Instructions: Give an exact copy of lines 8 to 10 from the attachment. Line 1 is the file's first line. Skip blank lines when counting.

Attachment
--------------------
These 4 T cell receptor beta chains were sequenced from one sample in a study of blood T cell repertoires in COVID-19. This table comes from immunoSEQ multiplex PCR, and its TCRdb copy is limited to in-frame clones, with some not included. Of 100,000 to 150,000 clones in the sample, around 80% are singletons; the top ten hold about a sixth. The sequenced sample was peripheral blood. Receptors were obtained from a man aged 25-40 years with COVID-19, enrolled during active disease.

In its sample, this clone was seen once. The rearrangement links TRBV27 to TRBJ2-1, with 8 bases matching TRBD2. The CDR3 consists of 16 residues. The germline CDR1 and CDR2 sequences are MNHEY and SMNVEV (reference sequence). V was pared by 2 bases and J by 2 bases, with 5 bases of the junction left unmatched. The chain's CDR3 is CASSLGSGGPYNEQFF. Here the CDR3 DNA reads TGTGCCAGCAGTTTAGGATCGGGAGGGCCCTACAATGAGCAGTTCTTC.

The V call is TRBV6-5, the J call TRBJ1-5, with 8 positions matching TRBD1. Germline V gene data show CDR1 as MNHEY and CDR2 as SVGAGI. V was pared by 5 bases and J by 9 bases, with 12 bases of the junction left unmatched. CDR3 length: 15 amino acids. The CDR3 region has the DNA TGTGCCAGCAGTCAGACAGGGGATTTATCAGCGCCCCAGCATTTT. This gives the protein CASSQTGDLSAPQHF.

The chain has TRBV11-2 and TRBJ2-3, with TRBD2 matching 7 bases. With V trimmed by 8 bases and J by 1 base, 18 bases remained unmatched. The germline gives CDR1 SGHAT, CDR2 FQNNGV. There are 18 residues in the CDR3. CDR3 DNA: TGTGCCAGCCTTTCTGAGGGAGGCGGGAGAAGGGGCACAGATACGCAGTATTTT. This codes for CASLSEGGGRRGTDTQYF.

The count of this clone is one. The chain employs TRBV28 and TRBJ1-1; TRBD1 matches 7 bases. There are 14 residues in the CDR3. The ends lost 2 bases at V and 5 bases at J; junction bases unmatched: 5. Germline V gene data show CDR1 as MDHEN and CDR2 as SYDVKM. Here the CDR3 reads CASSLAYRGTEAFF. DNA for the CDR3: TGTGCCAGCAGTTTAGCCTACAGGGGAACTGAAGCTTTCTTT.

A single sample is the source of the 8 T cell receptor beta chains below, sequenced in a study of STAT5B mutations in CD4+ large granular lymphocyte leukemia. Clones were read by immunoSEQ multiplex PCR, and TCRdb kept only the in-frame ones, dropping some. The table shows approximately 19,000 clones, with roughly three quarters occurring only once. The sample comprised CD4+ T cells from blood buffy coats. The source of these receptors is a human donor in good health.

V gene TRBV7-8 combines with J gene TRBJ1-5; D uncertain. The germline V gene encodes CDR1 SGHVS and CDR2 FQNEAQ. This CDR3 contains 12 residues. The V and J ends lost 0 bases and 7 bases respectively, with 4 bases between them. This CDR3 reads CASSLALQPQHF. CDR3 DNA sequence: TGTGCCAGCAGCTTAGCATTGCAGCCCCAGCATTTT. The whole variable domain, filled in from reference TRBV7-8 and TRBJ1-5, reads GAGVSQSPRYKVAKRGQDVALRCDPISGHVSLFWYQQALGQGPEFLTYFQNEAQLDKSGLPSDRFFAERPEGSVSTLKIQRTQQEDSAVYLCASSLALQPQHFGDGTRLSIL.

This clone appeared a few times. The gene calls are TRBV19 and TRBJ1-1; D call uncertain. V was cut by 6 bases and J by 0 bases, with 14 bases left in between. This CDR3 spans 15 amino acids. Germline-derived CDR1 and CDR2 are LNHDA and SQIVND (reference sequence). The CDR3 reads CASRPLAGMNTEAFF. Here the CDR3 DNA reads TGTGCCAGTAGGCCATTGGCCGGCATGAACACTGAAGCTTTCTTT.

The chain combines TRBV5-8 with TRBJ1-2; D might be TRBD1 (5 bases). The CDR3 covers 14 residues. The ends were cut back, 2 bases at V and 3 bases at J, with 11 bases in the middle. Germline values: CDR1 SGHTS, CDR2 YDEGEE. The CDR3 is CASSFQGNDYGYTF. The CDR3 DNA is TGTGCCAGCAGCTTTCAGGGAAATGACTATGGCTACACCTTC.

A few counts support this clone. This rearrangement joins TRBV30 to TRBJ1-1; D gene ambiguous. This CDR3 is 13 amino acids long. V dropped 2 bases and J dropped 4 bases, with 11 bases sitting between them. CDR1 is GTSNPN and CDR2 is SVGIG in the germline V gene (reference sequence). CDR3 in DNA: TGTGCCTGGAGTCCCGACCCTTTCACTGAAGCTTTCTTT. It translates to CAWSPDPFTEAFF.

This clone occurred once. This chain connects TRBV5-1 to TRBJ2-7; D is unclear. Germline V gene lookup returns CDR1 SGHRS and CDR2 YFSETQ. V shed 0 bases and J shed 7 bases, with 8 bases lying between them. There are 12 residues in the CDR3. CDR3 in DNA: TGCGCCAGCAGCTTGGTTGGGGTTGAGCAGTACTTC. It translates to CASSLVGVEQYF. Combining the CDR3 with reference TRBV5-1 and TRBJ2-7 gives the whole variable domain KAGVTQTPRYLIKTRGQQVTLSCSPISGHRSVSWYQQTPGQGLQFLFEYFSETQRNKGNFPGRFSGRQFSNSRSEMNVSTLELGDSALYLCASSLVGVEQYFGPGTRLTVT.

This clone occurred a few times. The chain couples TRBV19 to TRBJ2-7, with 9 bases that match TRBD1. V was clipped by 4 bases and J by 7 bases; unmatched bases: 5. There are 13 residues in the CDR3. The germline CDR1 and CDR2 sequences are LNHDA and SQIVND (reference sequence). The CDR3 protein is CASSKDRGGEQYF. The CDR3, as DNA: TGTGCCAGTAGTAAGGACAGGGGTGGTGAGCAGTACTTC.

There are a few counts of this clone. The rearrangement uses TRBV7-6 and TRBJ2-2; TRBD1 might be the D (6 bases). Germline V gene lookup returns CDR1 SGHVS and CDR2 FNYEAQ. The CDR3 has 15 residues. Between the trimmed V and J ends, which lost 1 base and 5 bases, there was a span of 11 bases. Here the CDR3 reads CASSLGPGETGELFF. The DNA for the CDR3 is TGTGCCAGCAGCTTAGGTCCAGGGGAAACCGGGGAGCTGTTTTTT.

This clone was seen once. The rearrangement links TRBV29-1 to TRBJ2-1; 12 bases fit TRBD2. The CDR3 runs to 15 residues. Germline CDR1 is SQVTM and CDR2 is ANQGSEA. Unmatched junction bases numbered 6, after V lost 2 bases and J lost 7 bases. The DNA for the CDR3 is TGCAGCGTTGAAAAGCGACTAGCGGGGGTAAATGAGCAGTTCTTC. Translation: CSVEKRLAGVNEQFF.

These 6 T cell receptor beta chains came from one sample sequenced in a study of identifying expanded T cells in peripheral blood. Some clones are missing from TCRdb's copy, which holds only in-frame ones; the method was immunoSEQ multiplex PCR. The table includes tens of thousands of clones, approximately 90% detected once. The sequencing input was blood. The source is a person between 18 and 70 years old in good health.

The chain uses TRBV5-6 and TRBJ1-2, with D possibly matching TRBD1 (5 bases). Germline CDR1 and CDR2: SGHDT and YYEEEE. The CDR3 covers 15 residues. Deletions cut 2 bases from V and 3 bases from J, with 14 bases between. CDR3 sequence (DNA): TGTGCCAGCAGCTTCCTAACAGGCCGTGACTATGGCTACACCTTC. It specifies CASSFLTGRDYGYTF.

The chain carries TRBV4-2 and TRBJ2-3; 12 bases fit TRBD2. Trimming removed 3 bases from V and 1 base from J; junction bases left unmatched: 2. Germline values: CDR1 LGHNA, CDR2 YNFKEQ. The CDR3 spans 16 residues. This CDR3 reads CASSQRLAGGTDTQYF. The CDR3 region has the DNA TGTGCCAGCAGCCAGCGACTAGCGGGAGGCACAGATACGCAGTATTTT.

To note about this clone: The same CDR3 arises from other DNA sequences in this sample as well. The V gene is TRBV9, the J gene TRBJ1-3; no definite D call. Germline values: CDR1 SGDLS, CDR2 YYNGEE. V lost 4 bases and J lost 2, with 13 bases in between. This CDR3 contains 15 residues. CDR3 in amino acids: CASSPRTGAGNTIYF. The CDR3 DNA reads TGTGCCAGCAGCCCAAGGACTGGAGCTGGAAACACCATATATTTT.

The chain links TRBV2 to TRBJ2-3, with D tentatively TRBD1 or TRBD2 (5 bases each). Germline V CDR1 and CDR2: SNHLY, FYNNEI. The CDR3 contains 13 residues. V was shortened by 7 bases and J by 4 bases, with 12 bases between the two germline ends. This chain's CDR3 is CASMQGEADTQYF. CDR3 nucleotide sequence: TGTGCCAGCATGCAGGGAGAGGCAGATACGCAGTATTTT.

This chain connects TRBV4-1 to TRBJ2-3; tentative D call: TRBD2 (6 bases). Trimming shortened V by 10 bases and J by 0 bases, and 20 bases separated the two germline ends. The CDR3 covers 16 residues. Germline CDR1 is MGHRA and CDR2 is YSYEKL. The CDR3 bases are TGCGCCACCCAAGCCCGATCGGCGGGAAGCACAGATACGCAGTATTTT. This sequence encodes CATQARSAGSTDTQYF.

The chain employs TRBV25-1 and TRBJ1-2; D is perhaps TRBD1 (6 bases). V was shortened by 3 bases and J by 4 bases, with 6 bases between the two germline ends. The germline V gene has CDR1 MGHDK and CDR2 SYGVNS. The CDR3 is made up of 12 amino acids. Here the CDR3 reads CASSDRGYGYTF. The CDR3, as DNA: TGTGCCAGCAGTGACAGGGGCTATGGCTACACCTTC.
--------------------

This clone appeared a few times. The gene calls are TRBV19 and TRBJ1-1; D call uncertain. V was cut by 6 bases and J by 0 bases, with 14 bases left in between. This CDR3 spans 15 amino acids. Germline-derived CDR1 and CDR2 are LNHDA and SQIVND (reference sequence). The CDR3 reads CASRPLAGMNTEAFF. Here the CDR3 DNA reads TGTGCCAGTAGGCCATTGGCCGGCATGAACACTGAAGCTTTCTTT.

The chain combines TRBV5-8 with TRBJ1-2; D might be TRBD1 (5 bases). The CDR3 covers 14 residues. The ends were cut back, 2 bases at V and 3 bases at J, with 11 bases in the middle. Germline values: CDR1 SGHTS, CDR2 YDEGEE. The CDR3 is CASSFQGNDYGYTF. The CDR3 DNA is TGTGCCAGCAGCTTTCAGGGAAATGACTATGGCTACACCTTC.

A few counts support this clone. This rearrangement joins TRBV30 to TRBJ1-1; D gene ambiguous. This CDR3 is 13 amino acids long. V dropped 2 bases and J dropped 4 bases, with 11 bases sitting between them. CDR1 is GTSNPN and CDR2 is SVGIG in the germline V gene (reference sequence). CDR3 in DNA: TGTGCCTGGAGTCCCGACCCTTTCACTGAAGCTTTCTTT. It translates to CAWSPDPFTEAFF.